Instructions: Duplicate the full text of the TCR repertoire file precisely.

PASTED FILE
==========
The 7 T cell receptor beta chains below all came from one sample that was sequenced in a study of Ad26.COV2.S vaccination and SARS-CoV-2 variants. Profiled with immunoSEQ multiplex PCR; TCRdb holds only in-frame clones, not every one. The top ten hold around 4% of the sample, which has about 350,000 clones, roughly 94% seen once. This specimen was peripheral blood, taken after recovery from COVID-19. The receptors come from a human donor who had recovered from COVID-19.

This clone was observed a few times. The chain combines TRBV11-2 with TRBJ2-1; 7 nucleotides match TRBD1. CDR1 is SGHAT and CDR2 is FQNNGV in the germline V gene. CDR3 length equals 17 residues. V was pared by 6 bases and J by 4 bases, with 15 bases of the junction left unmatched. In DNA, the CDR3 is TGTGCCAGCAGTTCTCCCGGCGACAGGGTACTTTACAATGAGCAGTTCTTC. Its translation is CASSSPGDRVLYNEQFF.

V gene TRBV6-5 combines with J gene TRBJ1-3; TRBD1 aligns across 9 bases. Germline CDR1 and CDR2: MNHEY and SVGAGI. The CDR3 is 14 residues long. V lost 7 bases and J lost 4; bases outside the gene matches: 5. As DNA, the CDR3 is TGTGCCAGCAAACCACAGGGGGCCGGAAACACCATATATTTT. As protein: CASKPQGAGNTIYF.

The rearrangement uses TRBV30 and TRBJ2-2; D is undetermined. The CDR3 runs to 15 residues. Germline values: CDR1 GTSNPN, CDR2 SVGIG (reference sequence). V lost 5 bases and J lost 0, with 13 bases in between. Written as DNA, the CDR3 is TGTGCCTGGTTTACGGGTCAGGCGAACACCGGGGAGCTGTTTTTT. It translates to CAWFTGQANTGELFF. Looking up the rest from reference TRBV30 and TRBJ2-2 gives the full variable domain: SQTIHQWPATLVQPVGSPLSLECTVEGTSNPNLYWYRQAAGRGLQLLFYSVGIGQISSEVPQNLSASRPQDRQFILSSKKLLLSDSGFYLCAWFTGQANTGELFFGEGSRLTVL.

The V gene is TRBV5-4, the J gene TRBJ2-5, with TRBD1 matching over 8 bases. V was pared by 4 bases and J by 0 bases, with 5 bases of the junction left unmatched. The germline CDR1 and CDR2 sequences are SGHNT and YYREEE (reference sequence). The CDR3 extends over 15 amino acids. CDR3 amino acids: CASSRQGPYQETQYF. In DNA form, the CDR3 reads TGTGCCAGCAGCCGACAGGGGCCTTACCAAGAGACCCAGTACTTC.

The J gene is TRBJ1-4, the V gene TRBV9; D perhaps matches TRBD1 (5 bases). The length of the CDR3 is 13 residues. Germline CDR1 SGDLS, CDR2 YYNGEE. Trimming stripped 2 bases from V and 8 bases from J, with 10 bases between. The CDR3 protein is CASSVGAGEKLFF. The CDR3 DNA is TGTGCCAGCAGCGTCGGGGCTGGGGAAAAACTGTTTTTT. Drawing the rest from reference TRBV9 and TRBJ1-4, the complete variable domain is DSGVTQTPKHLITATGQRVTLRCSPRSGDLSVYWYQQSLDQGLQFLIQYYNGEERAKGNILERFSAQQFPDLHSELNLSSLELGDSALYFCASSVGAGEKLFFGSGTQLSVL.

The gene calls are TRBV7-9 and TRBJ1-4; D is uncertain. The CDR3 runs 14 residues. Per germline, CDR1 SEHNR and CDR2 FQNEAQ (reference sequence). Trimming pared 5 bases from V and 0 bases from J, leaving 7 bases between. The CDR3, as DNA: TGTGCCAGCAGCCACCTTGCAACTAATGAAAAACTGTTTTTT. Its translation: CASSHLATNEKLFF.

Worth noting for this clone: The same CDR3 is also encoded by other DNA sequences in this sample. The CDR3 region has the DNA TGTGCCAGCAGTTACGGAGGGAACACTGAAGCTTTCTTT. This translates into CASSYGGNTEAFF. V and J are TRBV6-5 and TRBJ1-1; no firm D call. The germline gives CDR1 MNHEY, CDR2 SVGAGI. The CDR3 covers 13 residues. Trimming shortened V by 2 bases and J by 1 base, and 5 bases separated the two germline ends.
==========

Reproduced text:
The 7 T cell receptor beta chains below all came from one sample that was sequenced in a study of Ad26.COV2.S vaccination and SARS-CoV-2 variants. Profiled with immunoSEQ multiplex PCR; TCRdb holds only in-frame clones, not every one. The top ten hold around 4% of the sample, which has about 350,000 clones, roughly 94% seen once. This specimen was peripheral blood, taken after recovery from COVID-19. The receptors come from a human donor who had recovered from COVID-19.

This clone was observed a few times. The chain combines TRBV11-2 with TRBJ2-1; 7 nucleotides match TRBD1. CDR1 is SGHAT and CDR2 is FQNNGV in the germline V gene. CDR3 length equals 17 residues. V was pared by 6 bases and J by 4 bases, with 15 bases of the junction left unmatched. In DNA, the CDR3 is TGTGCCAGCAGTTCTCCCGGCGACAGGGTACTTTACAATGAGCAGTTCTTC. Its translation is CASSSPGDRVLYNEQFF.

V gene TRBV6-5 combines with J gene TRBJ1-3; TRBD1 aligns across 9 bases. Germline CDR1 and CDR2: MNHEY and SVGAGI. The CDR3 is 14 residues long. V lost 7 bases and J lost 4; bases outside the gene matches: 5. As DNA, the CDR3 is TGTGCCAGCAAACCACAGGGGGCCGGAAACACCATATATTTT. As protein: CASKPQGAGNTIYF.

The rearrangement uses TRBV30 and TRBJ2-2; D is undetermined. The CDR3 runs to 15 residues. Germline values: CDR1 GTSNPN, CDR2 SVGIG (reference sequence). V lost 5 bases and J lost 0, with 13 bases in between. Written as DNA, the CDR3 is TGTGCCTGGTTTACGGGTCAGGCGAACACCGGGGAGCTGTTTTTT. It translates to CAWFTGQANTGELFF. Looking up the rest from reference TRBV30 and TRBJ2-2 gives the full variable domain: SQTIHQWPATLVQPVGSPLSLECTVEGTSNPNLYWYRQAAGRGLQLLFYSVGIGQISSEVPQNLSASRPQDRQFILSSKKLLLSDSGFYLCAWFTGQANTGELFFGEGSRLTVL.

The V gene is TRBV5-4, the J gene TRBJ2-5, with TRBD1 matching over 8 bases. V was pared by 4 bases and J by 0 bases, with 5 bases of the junction left unmatched. The germline CDR1 and CDR2 sequences are SGHNT and YYREEE (reference sequence). The CDR3 extends over 15 amino acids. CDR3 amino acids: CASSRQGPYQETQYF. In DNA form, the CDR3 reads TGTGCCAGCAGCCGACAGGGGCCTTACCAAGAGACCCAGTACTTC.

The J gene is TRBJ1-4, the V gene TRBV9; D perhaps matches TRBD1 (5 bases). The length of the CDR3 is 13 residues. Germline CDR1 SGDLS, CDR2 YYNGEE. Trimming stripped 2 bases from V and 8 bases from J, with 10 bases between. The CDR3 protein is CASSVGAGEKLFF. The CDR3 DNA is TGTGCCAGCAGCGTCGGGGCTGGGGAAAAACTGTTTTTT. Drawing the rest from reference TRBV9 and TRBJ1-4, the complete variable domain is DSGVTQTPKHLITATGQRVTLRCSPRSGDLSVYWYQQSLDQGLQFLIQYYNGEERAKGNILERFSAQQFPDLHSELNLSSLELGDSALYFCASSVGAGEKLFFGSGTQLSVL.

The gene calls are TRBV7-9 and TRBJ1-4; D is uncertain. The CDR3 runs 14 residues. Per germline, CDR1 SEHNR and CDR2 FQNEAQ (reference sequence). Trimming pared 5 bases from V and 0 bases from J, leaving 7 bases between. The CDR3, as DNA: TGTGCCAGCAGCCACCTTGCAACTAATGAAAAACTGTTTTTT. Its translation: CASSHLATNEKLFF.

Worth noting for this clone: The same CDR3 is also encoded by other DNA sequences in this sample. The CDR3 region has the DNA TGTGCCAGCAGTTACGGAGGGAACACTGAAGCTTTCTTT. This translates into CASSYGGNTEAFF. V and J are TRBV6-5 and TRBJ1-1; no firm D call. The germline gives CDR1 MNHEY, CDR2 SVGAGI. The CDR3 covers 13 residues. Trimming shortened V by 2 bases and J by 1 base, and 5 bases separated the two germline ends.